Unconventional Tool: Using Google Forms for Text-Based Branching ScenariosReading Time: 2 minutes
Recently in work land, I’ve been helping to explore accessible alternative solutions when porting built-in Moodle interactions to Canvas LMS. We’ve been having a bit of a rough time with several of the more complex interactions, such as polling and Moodle’s cloze question type (a question that contains multiple questions of different types), though we’ve been able to skirt around them.
Surprisingly, even something as simple as Moodle’s lesson tool has been something we’ve been unable to port. Canvas has no similar functionality to create a branching scenario. Bummer! While Twine (a tool I’ve mentioned previously) came up as the front-runner and could certainly do the job, I had to bring up the fact that Twine is still not accessible (I’m hoping to rectify that this year by creating an accessible Twine Story format). Then, the instructional designer with the third-party vendor we’re working with suggested using a Google Form and I thought: “What a great idea!”
A Free Tool for Your Practice
Of course one of the main reasons I liked the idea so much was the relatively low barrier to entry. I’ve written before about the importance of practice as designers and I realize that the lack of free, easy-to-use tools can be an issue. Using your Google account to create a branching scenario is one thing that just about anyone can do, no money down. As an added benefit, you could discuss your work in the context of accessibility, mentioning that you chose to use Google forms over a branching tool like Twine because it would be accessible to screen readers. An easy win to add to your portfolio.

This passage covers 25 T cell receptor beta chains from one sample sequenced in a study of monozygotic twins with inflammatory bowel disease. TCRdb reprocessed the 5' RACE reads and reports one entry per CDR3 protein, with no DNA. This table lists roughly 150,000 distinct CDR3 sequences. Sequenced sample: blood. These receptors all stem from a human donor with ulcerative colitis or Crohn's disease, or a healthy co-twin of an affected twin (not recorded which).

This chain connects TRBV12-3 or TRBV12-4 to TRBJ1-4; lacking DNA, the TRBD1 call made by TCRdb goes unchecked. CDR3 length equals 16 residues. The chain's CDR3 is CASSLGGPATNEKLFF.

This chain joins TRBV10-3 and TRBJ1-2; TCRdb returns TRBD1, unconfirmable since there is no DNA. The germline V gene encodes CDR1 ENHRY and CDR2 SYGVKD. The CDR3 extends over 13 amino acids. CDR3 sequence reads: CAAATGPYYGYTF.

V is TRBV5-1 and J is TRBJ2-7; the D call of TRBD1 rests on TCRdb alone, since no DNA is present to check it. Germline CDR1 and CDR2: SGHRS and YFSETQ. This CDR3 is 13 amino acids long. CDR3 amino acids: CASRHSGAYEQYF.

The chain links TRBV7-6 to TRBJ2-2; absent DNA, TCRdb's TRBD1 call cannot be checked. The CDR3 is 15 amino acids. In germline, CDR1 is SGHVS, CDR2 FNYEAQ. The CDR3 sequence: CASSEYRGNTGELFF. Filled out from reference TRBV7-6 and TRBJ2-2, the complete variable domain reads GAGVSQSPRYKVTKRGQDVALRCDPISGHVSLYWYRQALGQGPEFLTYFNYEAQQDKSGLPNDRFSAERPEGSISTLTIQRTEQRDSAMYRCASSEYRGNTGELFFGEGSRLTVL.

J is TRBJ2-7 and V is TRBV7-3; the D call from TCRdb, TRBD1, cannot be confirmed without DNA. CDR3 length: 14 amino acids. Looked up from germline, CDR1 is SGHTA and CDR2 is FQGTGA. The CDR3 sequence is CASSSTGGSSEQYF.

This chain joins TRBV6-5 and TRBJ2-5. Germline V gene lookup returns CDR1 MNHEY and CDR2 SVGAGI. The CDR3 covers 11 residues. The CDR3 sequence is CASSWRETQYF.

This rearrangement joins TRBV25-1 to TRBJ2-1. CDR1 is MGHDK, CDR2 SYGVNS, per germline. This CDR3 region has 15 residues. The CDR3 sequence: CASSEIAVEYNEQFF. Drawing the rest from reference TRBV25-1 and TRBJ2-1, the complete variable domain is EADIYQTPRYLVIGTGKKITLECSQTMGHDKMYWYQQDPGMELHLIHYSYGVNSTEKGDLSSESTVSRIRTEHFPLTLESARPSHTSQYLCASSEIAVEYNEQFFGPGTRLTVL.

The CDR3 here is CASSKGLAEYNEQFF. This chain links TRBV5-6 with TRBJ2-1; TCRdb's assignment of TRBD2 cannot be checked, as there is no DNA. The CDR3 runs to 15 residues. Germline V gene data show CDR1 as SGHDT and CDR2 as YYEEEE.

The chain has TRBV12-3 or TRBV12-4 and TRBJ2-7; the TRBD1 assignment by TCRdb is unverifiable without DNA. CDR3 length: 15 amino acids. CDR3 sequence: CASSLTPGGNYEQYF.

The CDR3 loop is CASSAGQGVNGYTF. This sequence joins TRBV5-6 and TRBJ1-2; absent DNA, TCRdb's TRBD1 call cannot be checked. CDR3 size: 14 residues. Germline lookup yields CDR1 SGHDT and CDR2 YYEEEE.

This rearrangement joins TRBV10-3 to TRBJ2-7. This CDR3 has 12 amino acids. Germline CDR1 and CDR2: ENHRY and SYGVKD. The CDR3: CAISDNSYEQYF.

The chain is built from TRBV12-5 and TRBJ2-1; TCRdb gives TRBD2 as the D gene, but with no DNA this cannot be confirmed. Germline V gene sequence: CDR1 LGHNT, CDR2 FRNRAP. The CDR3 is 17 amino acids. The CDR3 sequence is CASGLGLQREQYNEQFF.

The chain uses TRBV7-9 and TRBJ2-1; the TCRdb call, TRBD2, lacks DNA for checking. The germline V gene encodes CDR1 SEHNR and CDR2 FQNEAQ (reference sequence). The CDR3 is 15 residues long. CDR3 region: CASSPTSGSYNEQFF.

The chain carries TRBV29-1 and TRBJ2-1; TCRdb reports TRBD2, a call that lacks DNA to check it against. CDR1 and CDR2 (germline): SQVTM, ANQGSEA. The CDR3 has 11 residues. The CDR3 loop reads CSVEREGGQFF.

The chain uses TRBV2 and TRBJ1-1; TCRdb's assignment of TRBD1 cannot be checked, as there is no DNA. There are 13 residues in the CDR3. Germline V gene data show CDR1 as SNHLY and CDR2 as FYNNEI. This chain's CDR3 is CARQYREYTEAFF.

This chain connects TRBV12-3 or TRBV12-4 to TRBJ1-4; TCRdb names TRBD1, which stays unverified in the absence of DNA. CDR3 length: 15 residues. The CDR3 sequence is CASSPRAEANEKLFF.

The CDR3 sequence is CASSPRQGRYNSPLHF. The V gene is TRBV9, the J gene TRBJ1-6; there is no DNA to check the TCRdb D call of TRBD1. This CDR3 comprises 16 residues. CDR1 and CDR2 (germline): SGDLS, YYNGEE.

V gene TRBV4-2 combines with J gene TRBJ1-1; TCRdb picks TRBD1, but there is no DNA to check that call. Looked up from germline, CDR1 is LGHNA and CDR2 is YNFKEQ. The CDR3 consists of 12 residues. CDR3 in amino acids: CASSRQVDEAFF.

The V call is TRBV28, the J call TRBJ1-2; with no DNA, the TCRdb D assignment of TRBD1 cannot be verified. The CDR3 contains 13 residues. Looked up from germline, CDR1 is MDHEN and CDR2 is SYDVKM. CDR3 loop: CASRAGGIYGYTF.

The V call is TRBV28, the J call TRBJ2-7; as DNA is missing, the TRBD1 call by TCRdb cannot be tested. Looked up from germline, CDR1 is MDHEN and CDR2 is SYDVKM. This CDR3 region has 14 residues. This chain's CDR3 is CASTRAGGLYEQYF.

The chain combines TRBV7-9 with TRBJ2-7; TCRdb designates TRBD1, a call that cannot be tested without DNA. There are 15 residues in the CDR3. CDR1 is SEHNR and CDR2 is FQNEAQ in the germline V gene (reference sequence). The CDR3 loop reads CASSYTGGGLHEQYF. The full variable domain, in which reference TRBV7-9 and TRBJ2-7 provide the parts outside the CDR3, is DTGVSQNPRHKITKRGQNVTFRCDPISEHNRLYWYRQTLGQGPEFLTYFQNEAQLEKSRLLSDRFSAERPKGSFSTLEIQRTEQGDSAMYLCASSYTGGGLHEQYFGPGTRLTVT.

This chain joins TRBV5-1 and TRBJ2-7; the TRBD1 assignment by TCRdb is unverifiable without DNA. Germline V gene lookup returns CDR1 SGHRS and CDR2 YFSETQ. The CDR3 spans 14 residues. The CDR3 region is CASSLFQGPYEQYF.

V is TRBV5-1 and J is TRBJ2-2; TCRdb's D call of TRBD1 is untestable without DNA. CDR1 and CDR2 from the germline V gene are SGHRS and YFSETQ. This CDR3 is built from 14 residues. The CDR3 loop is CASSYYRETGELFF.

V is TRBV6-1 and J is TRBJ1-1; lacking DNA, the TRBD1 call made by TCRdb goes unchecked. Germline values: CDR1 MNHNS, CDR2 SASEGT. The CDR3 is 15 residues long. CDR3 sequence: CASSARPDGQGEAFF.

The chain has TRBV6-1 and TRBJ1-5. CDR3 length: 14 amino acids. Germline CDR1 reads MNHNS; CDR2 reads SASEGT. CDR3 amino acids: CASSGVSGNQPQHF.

So I tried to recreate Town (a starter game by Anna Anthropy). Obviously Twine has some advantages here. The ability to see all of your passages at once and their connections is one. The ability to create variables and states is another, but if you plan a bit before hand, you can get by without too much hassle. As it is, I tried to do a straight port without planning and you’ll likely find some sticky situations where you didn’t pick up the right tools but I had to have you advance, anyway.
You can use the Multiple Choice question with the setting to Go to Section Based on Answer to create your branching.
Also nice is that you can add videos (YouTube only, but, hey, it’s a Google tool) and images, so you can jazz this up considerably.
Check it below: